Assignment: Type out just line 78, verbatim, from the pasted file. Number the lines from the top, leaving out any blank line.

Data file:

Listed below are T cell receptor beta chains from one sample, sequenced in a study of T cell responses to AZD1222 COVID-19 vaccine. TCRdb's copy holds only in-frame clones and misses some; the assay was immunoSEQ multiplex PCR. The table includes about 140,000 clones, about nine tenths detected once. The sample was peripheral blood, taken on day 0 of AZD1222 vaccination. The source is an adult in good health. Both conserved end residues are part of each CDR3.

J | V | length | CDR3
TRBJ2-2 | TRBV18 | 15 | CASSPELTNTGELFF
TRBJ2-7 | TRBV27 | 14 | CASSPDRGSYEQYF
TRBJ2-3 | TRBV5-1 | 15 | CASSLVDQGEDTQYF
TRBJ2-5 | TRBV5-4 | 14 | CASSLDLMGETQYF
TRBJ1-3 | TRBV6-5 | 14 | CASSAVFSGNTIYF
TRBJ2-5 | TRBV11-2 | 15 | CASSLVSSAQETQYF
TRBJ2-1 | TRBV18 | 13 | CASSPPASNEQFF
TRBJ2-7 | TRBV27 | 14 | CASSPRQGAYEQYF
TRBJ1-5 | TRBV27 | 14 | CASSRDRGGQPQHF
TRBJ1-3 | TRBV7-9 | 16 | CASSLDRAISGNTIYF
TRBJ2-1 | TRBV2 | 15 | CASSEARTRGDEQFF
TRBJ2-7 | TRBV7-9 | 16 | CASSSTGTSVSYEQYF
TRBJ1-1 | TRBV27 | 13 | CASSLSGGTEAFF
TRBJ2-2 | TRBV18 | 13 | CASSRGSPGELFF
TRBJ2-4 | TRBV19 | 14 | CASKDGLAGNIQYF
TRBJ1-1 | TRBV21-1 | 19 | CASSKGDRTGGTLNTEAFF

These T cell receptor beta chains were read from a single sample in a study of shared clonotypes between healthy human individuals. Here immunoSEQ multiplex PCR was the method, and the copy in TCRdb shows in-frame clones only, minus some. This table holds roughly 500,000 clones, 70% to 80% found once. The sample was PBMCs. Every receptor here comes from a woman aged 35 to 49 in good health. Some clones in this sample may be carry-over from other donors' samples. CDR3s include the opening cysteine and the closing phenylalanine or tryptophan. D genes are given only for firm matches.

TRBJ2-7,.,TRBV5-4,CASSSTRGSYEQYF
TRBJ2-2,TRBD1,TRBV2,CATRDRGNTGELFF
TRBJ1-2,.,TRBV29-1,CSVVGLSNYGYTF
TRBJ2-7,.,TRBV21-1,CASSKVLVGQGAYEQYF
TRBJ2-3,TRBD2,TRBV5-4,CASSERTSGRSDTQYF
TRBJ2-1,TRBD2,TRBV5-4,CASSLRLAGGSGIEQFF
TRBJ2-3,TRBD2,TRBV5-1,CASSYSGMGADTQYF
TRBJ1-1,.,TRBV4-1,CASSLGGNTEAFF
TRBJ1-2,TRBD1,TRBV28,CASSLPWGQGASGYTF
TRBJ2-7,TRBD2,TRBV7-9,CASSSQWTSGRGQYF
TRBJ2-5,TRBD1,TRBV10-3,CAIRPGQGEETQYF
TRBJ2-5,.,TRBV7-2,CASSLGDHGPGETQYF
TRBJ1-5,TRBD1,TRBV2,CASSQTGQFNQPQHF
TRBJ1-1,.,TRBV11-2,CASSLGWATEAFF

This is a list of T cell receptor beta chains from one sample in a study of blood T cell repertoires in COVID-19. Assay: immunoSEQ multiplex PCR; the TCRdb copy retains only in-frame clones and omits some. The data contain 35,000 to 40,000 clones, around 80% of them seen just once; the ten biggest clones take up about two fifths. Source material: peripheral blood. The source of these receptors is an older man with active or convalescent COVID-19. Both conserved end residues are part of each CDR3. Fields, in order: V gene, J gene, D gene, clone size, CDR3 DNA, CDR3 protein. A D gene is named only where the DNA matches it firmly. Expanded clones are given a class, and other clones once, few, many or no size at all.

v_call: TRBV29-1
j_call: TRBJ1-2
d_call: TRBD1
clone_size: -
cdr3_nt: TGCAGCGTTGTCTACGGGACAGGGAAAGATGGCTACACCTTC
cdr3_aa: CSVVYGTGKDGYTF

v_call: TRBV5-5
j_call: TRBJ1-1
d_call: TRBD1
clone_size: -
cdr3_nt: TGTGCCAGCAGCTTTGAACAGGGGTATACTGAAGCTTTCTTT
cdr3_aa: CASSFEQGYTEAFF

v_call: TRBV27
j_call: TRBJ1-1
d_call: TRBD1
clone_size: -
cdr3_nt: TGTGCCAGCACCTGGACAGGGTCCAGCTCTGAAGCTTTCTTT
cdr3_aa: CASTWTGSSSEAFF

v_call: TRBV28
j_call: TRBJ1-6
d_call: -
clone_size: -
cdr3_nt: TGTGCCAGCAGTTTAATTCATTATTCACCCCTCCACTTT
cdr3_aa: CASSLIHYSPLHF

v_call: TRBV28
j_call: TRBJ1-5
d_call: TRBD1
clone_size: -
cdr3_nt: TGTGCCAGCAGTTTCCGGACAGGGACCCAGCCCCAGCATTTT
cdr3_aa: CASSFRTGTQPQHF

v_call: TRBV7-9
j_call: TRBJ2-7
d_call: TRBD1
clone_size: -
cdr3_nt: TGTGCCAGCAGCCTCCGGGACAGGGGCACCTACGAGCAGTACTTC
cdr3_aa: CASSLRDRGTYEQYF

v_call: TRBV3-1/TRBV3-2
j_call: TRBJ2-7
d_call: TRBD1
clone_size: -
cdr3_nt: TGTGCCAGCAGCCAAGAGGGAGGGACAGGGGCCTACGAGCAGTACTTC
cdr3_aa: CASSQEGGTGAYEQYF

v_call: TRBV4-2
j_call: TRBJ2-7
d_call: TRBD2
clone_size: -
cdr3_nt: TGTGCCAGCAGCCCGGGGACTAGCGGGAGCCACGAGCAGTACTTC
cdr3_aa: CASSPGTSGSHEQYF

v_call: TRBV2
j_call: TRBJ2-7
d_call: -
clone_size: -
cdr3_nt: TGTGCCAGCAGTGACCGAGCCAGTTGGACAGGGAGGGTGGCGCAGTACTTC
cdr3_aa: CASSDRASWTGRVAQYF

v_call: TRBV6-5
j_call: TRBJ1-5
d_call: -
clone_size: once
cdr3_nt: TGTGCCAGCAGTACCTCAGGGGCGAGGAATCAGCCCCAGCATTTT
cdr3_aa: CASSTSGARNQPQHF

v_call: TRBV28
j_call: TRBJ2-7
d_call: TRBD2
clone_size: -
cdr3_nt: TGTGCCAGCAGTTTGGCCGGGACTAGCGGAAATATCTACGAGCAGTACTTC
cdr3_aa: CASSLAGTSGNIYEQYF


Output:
j_call: TRBJ2-7